digital storytelling as "the modern expression of the ancient arts of storytelling...Digital stories derive their power through weaving images, music, narrative and voice together, thereby giving deep dimension and vivid color to characters, situations, and insights." With the help of computer networking technologies, digital storytelling allows and empowers arts learners to cultivate and apply their multiple literacy, artistic, and critical skills to voice their concerns or address greater issues of significance to an ever larger global audience. Storytelling is a natural way of human communication and is prevalent in all aspects of human social interaction. People tend to tell stories when they are interacting or socializing with others, and through storytelling, we tend to make better sense of complex ideas, concepts, or information. Indeed, communication seems to be more effective and personal when it occurs via storytelling. Stories vary in nature; they may be biographical, familial, ethnic, commercial, or instructional. A story is a narrative and a mostly historical account of or about an incident, event, person, or condition involving who, when, what, where, and how the story evolves. Meadows (2003b) has described digital stories as "short, personal multimedia tales told from the heart." As he has asserted, "digital storytelling isn't just a tool; it's a revolution" (Meadows, 2003a). According to Livo and Rietz (1986), a story is a restructured everyday experience through which people come to make sense of, know, remember, and understand their surroundings. Through stories we explain, interpret, and assess situations, experiences, and ideologies, leading in turn to the creation of new meanings and knowledge. Storytelling connects generations of the past with the present and future to form, pass on, or reformulate wisdom, values, and beliefs, whether such telling is through oral, written, or art forms. Digital stories can be presented in a variety of formats (Paul & Fiebich, 2002), for example, an all-text Web page, a nonlinear interactive Web site, a digital song, or a digital video/movie. The notion of digital storytelling may be new to many arts educators, but in fact it has been practiced by media professionals for over a decade, ever since Dana Atchley and his followers initiated digital storytelling and founded the Center for Digital Storytelling in Berkeley, California. Here workshops are held to produce digital stories for different purposes (Lambert, 2002). Digital storytelling refers to the practice of
Digital Storytelling in Integrated Arts Education
InJAE 4.1 © NTAEC 2006
35

Digital Storytelling in Integrated Arts Education
incorporating digital text, imagery, video, and audio into the aesthetic presentation of a computer-mediated, multimedia story. Like a digital movie or video, a digital story is typically composed of still and moving images, text, sounds, music, and voice narration to depict an important event, person, position, or condition. These multimedia components should be integrated properly so that they complement one another to deliver a story successfully. Certainly, computer technology has made this integration even more efficient and has greatly enabled school participants to direct, film, act, produce, and edit movies that tell their own stories. With Internet technologies, digital storytelling makes it possible for individuals to produce their own knowledge. It especially allows students to develop and present their own ideas to the real world. In arts classrooms, the processes of making a digital story propel students to move beyond simply making art for its own sake, because for a story to make sense, it must entail certain contextual meanings to which the audience can relate. Incorporating digital storytelling into arts education is a powerful way to integrate school subjects, teach life issues, and create postmodern works of art that are inspiring to the digital generation.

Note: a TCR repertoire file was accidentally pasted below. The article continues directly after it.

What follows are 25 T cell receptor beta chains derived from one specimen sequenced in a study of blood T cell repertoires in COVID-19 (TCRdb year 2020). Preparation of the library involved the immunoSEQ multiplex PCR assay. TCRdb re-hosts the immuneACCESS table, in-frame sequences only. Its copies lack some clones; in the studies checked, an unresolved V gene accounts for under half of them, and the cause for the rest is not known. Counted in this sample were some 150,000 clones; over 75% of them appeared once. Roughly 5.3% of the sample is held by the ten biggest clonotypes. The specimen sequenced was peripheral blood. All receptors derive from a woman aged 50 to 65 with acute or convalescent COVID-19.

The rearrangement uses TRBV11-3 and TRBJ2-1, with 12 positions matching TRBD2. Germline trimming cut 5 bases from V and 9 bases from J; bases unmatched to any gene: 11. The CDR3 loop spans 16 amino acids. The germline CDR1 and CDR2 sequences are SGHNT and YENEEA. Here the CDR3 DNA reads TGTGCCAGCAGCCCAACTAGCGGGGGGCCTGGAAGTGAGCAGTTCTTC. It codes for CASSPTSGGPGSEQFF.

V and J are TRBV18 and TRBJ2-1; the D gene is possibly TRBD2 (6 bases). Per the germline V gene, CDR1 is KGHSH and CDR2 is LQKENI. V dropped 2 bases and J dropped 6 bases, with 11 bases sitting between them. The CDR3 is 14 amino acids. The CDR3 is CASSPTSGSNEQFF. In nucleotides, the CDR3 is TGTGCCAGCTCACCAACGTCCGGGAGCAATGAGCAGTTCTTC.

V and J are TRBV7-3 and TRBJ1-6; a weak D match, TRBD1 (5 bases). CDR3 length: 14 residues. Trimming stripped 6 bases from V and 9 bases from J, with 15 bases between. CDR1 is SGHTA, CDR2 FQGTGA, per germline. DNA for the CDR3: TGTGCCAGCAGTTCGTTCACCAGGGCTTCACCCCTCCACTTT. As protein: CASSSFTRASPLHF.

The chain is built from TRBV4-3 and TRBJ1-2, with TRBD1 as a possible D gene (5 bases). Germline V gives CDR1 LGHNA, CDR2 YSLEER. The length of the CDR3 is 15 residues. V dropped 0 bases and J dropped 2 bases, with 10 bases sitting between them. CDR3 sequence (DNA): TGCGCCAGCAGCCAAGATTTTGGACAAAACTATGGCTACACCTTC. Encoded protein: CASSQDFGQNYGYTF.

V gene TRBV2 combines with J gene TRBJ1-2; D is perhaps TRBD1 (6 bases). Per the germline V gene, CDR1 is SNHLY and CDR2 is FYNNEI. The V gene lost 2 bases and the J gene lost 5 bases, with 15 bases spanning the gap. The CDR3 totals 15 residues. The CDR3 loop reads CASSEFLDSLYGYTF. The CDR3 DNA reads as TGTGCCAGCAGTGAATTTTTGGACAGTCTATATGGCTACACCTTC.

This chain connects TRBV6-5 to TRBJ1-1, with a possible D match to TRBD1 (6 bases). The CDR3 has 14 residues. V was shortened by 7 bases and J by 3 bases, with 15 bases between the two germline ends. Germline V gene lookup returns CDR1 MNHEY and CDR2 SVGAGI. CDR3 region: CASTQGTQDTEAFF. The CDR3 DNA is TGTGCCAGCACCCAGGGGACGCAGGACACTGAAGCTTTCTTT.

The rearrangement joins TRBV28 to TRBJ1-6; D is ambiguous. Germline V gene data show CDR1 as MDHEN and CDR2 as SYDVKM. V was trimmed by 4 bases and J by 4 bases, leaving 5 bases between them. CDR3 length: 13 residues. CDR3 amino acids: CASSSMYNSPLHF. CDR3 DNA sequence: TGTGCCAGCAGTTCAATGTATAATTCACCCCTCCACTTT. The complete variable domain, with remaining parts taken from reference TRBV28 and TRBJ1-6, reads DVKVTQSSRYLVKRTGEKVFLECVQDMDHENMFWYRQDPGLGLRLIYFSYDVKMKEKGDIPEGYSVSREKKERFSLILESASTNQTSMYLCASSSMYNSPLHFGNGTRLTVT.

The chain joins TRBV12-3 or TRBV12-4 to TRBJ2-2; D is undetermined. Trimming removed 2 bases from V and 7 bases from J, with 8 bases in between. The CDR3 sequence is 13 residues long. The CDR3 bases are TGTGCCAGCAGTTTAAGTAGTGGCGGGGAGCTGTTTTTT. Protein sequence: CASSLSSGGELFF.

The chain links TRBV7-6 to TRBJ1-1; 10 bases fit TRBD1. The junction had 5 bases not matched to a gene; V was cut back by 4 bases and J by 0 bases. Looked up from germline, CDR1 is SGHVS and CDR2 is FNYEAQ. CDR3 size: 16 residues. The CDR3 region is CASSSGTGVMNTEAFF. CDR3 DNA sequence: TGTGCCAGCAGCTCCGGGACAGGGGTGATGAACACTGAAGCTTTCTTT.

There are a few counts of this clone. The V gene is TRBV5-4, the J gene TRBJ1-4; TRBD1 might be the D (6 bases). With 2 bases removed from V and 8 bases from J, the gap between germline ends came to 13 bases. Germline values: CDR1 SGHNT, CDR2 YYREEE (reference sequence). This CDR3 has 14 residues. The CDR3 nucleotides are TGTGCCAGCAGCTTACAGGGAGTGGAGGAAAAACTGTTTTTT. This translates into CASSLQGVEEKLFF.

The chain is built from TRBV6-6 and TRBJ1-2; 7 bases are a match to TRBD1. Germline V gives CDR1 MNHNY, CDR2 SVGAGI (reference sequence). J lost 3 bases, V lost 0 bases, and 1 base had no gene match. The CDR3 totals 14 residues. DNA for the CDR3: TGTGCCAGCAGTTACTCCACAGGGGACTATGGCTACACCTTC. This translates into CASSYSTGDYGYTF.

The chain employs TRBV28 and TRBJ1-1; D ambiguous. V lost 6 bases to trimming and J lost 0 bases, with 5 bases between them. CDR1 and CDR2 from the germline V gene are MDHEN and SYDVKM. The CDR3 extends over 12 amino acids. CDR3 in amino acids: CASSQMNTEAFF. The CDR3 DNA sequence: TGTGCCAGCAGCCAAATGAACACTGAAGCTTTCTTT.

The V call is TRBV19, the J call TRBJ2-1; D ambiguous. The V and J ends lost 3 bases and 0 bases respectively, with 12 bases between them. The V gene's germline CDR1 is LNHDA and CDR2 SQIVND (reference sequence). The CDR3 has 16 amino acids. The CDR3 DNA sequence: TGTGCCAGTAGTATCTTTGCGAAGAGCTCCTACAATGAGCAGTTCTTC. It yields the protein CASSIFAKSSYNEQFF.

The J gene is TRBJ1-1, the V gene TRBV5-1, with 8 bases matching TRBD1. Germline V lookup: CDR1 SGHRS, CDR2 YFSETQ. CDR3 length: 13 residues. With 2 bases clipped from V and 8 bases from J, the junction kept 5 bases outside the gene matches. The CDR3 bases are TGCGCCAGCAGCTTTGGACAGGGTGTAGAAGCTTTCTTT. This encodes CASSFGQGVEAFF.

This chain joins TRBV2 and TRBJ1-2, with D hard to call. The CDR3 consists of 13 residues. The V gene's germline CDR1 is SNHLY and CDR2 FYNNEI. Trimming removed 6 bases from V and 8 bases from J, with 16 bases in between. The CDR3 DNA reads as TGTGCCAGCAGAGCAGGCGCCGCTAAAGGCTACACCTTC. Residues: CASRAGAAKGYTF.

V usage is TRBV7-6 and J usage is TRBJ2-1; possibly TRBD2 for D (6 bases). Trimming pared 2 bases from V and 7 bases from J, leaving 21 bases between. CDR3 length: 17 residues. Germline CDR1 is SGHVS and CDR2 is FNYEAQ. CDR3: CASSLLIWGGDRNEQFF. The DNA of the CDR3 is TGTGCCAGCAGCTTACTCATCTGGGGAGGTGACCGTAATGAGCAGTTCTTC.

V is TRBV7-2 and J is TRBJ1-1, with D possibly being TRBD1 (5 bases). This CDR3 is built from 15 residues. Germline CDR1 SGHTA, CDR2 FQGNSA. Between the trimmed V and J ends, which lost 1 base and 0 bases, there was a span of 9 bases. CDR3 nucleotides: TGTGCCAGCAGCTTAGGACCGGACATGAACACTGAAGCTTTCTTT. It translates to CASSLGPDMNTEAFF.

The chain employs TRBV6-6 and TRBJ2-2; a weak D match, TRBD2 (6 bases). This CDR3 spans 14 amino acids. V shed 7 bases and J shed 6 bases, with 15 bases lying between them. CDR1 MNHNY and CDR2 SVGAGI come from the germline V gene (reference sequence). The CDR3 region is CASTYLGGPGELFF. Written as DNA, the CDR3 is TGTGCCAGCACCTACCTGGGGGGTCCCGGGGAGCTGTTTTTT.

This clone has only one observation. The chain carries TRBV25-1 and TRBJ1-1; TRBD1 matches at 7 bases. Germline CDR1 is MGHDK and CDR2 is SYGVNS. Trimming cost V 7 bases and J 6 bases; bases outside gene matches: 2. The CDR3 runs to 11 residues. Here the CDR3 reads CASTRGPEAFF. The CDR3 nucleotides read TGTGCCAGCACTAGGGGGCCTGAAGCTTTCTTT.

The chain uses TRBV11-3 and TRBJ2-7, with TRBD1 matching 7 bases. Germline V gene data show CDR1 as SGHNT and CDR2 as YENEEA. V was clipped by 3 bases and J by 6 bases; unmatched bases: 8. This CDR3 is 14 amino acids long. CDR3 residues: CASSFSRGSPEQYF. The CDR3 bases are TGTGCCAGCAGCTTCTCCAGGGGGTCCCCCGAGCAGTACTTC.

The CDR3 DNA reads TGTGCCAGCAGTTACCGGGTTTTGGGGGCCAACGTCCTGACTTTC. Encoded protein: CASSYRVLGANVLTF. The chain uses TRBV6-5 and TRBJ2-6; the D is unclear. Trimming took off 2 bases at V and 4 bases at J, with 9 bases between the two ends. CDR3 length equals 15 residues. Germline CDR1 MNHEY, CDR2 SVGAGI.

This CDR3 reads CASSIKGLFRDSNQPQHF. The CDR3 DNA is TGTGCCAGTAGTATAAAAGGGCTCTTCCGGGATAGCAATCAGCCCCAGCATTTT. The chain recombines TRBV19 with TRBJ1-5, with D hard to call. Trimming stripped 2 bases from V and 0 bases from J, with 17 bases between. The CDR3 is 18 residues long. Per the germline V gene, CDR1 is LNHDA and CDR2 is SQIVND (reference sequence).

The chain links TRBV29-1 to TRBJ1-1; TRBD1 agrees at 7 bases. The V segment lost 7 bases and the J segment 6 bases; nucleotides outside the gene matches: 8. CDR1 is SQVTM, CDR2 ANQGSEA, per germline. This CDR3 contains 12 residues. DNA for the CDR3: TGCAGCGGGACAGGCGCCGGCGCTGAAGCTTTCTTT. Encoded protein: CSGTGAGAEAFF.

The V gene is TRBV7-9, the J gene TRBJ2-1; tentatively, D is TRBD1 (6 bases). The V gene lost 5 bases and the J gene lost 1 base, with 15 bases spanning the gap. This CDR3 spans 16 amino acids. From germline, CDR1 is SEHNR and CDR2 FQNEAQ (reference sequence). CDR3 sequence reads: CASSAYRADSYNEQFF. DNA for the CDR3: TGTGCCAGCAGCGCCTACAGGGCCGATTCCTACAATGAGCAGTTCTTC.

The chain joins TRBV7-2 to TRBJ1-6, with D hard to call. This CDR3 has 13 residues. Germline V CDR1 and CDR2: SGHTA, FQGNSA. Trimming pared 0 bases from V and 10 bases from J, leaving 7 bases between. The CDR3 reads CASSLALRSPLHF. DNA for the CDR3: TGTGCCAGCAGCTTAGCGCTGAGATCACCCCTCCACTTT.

Context of Curriculum Study An increasing number of teacher preparation programs in most technologically advanced countries have begun to require teacher candidates to have substantial exposure to instructional technology. Most of the technology-related courses in university arts education programs teach students how to create PowerPoint presentations, 1 WebQuests ,Web sites, and computer animations, or to perform computer imaging. Because the development or implementation of digital storytelling in arts education has not yet been reported in the literature, this paper details the implementation of a university course that has integrated digital storytelling into visual arts education. In summer 2005, pre- and in-service art teachers at the University of Houston learned about education technology through a graduate-level 1 For information about WebQuest, go to http://webquest.org/
36
InJAE 4.1 © NTAEC 2006
The International Journal of Arts Education